Fargo Inc December Issue
Business Events

Cultivate: A New Ag-Tech Conference

Jake Joraanstad

Jake Joraanstad, cofounder and CEO of Myriad Mobile, as well as a cofounder and board member at Emerging Prairie, sat down with Fargo INC! to discuss the upcoming conference.

Photo by Hillary Ehlen

Cultivate is about gathering the right people in a room together to start a dialogue about ag tech in the Fargo-Moorhead area and beyond.

Jake Joraanstad, cofounder and CEO of Myriad Mobile, as well as a cofounder and board member at Emerging Prairie, sat down with Fargo INC! to discuss the upcoming conference.

 

How it all started

Jake Joraanstad: “I’d been talking with Greg Tehven, the executive director and other cofounder of Emerging Prairie, for a long time about how important it is to think about the advantages each state has. North Dakota, I believe, has competitive advantages in three areas: agriculture and energy, drones and autonomous technology, and e-commerce. We have a conference for both the drone and e-commerce routes but not for agriculture. That’s where the idea for Cultivate came from.”

What it will look like

JJ: “Every industry has an ecosystem, and we’ve had a lot of discussions about how to involve the entire ecosystem of agriculture into the conference, keeping in mind that it’s the farmer who’s at the center of it all.

“First, there’s precision farming or using technology to be better at producing greater yields. Next, there is seed technology—chemical, fertilizer, genetics—and producing better yields by having a better seed variety. Then, there’s autonomous farming and the technology around producing more with fewer man-powered hours. Finally, you go to the supply chain with the farmer selling what they’ve produced to a co-op or an elevator. Then, beyond that, farmers are feeding the world, and there’s the market of how to get the product to the grocery stores and consumers around the world.

 

“We’re trying to think about all of these aspects within the agricultural ecosystem and have speakers on each of those areas at the conference. Then, as we hear feedback from those who come, the conference will evolve toward whatever makes the most sense for our area of the country to focus on while still having a national focus. Although it’s going to be regional this time around, the goal is to host a similar concept to what Big Iron has become in North Dakota. Big Iron is one of the biggest conferences around the iron and machines of agriculture. We want to be a complimentary conference focusing instead on the software and technology side of agriculture. We think we can build something that’s eventually nationally and internationally known.”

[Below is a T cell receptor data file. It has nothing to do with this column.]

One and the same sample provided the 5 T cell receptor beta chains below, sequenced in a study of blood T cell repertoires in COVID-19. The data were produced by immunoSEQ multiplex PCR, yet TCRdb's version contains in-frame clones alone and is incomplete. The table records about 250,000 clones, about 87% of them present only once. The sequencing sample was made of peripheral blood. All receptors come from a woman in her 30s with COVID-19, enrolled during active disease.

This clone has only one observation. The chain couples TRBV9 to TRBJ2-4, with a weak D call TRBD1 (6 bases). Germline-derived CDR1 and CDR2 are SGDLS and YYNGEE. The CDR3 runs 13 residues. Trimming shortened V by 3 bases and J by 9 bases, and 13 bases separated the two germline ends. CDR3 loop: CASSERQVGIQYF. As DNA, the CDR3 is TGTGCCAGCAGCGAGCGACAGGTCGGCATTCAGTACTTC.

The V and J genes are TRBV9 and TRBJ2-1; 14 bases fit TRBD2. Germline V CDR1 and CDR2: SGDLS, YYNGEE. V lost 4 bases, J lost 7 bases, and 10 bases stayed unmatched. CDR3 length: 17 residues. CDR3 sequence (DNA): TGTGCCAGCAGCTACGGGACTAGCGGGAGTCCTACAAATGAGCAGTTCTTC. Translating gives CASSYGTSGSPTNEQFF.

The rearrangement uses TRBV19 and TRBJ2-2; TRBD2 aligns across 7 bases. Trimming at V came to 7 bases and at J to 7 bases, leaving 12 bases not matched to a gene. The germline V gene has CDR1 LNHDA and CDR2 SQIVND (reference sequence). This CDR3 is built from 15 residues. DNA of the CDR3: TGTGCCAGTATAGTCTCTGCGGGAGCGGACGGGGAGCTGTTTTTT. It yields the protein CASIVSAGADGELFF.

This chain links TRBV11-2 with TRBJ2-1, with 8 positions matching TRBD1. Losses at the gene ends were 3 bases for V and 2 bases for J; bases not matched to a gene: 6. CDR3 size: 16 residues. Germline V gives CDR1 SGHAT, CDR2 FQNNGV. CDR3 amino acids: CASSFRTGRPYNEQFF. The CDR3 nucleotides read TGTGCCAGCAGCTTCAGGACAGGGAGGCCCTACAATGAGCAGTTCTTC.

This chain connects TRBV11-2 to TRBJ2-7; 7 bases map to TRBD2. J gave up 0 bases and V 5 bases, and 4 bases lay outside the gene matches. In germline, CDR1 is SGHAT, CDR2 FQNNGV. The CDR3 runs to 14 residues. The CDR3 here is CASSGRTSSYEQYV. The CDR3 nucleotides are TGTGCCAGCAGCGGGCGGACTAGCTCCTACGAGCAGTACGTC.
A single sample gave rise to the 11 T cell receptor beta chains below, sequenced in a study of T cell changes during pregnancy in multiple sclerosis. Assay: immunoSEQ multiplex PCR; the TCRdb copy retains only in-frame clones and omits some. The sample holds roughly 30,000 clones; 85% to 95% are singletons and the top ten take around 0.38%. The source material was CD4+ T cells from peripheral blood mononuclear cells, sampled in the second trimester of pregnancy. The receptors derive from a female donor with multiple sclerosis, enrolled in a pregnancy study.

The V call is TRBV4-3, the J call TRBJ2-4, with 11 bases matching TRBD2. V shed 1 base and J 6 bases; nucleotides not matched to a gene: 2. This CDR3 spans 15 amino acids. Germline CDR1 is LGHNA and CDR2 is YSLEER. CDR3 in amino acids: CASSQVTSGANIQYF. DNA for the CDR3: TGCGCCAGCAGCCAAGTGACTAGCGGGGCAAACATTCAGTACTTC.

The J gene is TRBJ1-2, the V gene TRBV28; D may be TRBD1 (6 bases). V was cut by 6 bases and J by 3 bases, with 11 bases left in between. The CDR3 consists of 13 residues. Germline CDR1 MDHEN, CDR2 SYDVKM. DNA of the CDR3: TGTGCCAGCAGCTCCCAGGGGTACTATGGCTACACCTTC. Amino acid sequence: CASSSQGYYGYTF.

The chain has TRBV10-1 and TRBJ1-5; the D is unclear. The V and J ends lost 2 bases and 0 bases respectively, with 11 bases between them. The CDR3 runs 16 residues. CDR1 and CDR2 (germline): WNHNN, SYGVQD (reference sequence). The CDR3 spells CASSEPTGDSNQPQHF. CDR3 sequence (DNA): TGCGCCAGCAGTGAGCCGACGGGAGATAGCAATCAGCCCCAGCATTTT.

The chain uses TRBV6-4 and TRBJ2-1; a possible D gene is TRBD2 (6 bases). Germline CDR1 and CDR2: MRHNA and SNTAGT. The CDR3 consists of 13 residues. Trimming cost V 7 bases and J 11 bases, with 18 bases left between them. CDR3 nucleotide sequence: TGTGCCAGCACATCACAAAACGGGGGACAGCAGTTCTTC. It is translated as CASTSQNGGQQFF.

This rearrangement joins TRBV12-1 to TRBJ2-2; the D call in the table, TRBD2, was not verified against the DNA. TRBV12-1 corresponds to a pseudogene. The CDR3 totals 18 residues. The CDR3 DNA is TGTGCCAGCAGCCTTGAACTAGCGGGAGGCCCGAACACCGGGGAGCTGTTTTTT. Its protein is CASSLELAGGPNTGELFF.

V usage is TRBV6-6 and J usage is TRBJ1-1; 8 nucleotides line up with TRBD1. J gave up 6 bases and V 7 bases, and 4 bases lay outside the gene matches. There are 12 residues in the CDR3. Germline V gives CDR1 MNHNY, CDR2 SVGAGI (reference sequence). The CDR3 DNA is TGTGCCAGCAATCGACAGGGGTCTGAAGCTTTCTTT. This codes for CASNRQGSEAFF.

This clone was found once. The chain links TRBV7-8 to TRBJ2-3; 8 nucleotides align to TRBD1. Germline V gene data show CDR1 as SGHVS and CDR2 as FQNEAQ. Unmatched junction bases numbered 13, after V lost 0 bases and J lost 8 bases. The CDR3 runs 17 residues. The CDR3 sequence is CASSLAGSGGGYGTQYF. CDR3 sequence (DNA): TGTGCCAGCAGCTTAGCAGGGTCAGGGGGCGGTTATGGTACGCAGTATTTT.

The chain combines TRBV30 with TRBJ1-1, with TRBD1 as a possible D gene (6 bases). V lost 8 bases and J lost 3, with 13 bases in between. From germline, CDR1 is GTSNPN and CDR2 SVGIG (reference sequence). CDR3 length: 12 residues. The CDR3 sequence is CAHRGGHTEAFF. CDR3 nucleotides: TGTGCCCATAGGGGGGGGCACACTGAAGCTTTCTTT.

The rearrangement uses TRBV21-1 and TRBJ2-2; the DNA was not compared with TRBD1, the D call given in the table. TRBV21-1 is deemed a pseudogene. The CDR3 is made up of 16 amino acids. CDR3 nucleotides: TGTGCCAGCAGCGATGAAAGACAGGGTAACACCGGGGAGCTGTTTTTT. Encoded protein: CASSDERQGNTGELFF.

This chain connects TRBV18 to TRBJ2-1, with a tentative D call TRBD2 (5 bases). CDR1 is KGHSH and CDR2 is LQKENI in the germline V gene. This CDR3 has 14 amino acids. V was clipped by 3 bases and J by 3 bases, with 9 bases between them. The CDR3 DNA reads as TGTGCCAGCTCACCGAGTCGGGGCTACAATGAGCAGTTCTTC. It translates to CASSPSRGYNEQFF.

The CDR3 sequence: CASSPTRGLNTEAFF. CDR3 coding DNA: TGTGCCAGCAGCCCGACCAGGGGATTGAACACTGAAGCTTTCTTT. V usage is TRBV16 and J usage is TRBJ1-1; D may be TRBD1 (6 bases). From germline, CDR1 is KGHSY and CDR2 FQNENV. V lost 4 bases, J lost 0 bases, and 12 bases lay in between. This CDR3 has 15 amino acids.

Unique aspects

JJ: “My favorite thing about the event so far is we’re having an ‘Angry Farmer Panel’ consisting of up to five farmers. We want them to discuss their problems, specifically those they face in technology and agriculture, and how people in the room can help fix those issues.

“We’re also bringing in some leading players like Granular, who was recently acquired by DuPont Pioneer, and DTN, who a lot of farmers know as a reliable source for agriculture-focused weather patterns and the bids for prices of grain.”

Against the stereotype

JJ: “We decided there hasn’t really been an event worth copying. We feel like a lot of those we’re aware of are a traditional view of what a conference is. There are a lot of events—Info Ag down in Texas—to take good examples from, but they’re still what you would expect: in a hotel, conference center, a lot of bland and boring walls and colors.

 

“If you know Emerging Prairie’s events, they’re different than other events. They’re going to bring in a lot of art, local foods and other interesting things to this conference to make it more fun. I think it’ll probably be the most unique agricultural conference that’s put on.”

Future

JJ: “We don’t assume we know who the audience is yet. The people who show up to this first gathering are really going to dictate what content and information will be geared toward future audiences. My personal hope is that a lot of farmers show up to give input on what they really need. If you look at agriculture, the farmers are at the bottom of the food chain, but they’re also the main reason it works. If we can get a good presence of local and regional farmers to give input, I think the conference will have a better future.

“The first round of Cultivate is going to be a smaller conference with 200, maybe 250, people. After November’s conference, the plan is to have another in the spring. We want to start to build momentum toward a larger conference similar to Drone Focus, which ended up with more than 600 people this year. We expect Cultivate to be at a similar scale in the near future.”

Cultivate Ag-Tech Conference

EmergingPrairie.com/Cultivate

 

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